Jenn, also known as The Leftover Queen and founder of The Foodie Blogroll, has a great description of this dish here. I was setting up a photo of this about a month ago when I realized my camera was dead, so this is a bit of an emotional plate for me now, but I still love it.

Judy of Over a Tuscan Stove and the Divina Cucina Cooking School in Florence also recommends pairing figs with salami–something I’ve never tried, but sounds tasty as well.

And last but certainly not least, I’m going to go back to the inspiration for this post, Amanda, and send you to her Fresh Figs with Fleur de Sel, Aged Balsamic, and Hazelnuts, which she put up just yesterday, reading my mind on what I was going to talk about today.

I geni s’incontrano!

So, the fresh fig. Simple, delicious, and quite honestly one of the best things I’ve ever eaten in Calabria or anywhere. I also like them dried and in jams, but fresh? Just. Wow.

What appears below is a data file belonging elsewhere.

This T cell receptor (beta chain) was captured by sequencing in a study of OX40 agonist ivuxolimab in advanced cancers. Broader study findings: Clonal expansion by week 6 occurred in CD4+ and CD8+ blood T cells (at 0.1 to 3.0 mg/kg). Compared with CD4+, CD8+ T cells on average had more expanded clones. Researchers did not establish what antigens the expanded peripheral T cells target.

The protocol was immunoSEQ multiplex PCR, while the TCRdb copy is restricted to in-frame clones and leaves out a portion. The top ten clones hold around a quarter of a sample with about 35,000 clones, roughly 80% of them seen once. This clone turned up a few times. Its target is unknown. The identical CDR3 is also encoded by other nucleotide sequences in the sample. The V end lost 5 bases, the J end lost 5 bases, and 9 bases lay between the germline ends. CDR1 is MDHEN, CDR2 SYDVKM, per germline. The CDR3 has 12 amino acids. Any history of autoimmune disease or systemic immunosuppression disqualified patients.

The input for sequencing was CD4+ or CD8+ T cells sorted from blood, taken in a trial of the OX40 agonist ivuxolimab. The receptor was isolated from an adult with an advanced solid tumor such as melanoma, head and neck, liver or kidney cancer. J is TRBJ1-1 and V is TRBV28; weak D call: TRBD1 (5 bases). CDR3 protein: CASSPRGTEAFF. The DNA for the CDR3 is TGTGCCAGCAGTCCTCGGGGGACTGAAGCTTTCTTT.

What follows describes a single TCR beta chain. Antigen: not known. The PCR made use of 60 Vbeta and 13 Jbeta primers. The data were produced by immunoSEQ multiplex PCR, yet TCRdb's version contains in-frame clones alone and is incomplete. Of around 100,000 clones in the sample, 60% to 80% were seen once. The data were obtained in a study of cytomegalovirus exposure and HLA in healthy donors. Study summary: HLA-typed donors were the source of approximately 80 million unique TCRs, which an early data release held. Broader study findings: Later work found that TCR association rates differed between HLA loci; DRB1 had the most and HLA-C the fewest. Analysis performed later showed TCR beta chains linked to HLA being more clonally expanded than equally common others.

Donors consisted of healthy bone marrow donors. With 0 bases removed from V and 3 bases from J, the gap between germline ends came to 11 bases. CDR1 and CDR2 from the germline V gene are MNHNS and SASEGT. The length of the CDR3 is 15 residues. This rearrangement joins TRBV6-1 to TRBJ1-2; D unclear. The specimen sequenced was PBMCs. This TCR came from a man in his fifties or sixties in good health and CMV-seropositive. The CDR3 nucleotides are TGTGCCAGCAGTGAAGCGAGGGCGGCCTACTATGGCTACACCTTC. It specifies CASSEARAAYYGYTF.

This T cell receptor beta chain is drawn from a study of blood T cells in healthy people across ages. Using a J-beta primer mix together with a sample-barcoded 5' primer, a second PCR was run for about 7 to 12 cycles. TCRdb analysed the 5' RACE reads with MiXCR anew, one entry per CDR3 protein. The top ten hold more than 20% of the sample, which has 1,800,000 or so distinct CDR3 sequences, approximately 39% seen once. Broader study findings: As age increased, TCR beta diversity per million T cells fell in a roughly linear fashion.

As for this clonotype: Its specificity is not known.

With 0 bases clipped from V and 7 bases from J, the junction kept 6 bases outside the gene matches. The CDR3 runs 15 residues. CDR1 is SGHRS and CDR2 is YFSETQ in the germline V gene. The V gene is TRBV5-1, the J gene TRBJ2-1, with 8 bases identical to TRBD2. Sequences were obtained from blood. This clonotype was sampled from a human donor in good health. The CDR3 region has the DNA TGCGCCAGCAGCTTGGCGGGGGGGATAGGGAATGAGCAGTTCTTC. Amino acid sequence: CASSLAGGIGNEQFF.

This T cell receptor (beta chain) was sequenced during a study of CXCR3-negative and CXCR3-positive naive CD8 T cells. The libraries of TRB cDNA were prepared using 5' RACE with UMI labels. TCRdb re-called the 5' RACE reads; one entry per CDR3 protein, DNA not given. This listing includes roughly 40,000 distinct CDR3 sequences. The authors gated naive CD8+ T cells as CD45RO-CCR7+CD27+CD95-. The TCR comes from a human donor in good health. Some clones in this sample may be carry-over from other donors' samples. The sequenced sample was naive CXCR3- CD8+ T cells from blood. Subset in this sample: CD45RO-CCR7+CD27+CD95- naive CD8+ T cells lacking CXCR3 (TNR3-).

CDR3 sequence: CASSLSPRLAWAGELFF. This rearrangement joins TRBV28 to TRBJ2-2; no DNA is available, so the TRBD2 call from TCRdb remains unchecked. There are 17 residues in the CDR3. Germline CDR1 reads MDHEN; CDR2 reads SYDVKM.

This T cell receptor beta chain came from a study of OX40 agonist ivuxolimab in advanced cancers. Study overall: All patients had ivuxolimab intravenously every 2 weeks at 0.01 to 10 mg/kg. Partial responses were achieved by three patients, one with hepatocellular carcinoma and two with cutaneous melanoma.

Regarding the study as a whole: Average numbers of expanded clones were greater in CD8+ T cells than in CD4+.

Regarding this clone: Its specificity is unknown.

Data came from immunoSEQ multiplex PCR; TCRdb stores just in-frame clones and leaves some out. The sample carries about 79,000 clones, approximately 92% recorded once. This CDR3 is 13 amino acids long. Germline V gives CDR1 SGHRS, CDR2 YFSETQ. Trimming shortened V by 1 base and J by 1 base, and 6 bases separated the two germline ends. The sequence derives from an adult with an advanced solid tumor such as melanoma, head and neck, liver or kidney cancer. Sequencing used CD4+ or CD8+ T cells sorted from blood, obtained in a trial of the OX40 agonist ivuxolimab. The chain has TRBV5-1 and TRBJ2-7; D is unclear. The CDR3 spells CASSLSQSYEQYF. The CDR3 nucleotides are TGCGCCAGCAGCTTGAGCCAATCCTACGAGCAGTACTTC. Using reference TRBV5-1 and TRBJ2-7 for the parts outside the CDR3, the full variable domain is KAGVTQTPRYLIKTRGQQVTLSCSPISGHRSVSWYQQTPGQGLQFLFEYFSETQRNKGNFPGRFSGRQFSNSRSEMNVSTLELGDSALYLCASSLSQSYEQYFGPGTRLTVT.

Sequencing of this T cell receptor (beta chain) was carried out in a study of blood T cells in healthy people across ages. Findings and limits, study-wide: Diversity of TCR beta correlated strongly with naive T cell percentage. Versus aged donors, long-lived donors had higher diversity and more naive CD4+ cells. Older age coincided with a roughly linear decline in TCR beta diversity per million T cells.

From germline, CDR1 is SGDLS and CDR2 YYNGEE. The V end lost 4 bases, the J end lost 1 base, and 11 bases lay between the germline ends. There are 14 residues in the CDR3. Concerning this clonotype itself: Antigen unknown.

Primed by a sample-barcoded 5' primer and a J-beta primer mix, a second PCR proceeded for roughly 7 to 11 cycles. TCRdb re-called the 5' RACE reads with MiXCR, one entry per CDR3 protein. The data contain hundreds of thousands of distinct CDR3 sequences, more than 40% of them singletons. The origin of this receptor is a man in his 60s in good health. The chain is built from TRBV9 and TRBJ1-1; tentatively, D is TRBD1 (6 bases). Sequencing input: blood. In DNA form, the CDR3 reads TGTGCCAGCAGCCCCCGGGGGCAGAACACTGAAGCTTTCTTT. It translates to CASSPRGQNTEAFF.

Doesn’t need to be complicated to be good folks, so even if figs aren’t your thing or you can’t manage to get them, do try to eat lots of other fresh fruits while they’re still in season.

Pair them with flavors you think would complement one another–sweet and salty is always a good bet. Pears and gorgonzola? Apples and cheddar? Grapes and Parmesan?

Be creative, have fun, and keep an open mind!

You never know when your next favorite food combination could show up.

Buon appetito!

*[For those just joining us, feel free to go back and read parts 1, 2, 3, and 4 of the answers to the questions that were asked.]


[tags]figs, what’s cooking wednesday, figs and prosciutto crudo[/tags]

40 Beans of Wisdom to “what’s cooking wednesday: figs, figs, figs”
  1. Tina

    I grew up with fresh figs in the backyard of my grandparents house but never liked eating them until adulthood. Now I’m hooked! πŸ™‚

  2. grace

    I just tasted figs when I came to Dubai. Figs are ignored in Japan. I love them dried – – but that’s just because I have never tasted it fresh. πŸ™‚

  3. MB

    I love figs! Like you, I had never tasted a fresh one until I came to Italy. Unfortunately, this year, we only had a handful. The ones that didn’t fall off the tree early due to the drought, were eaten by the birds.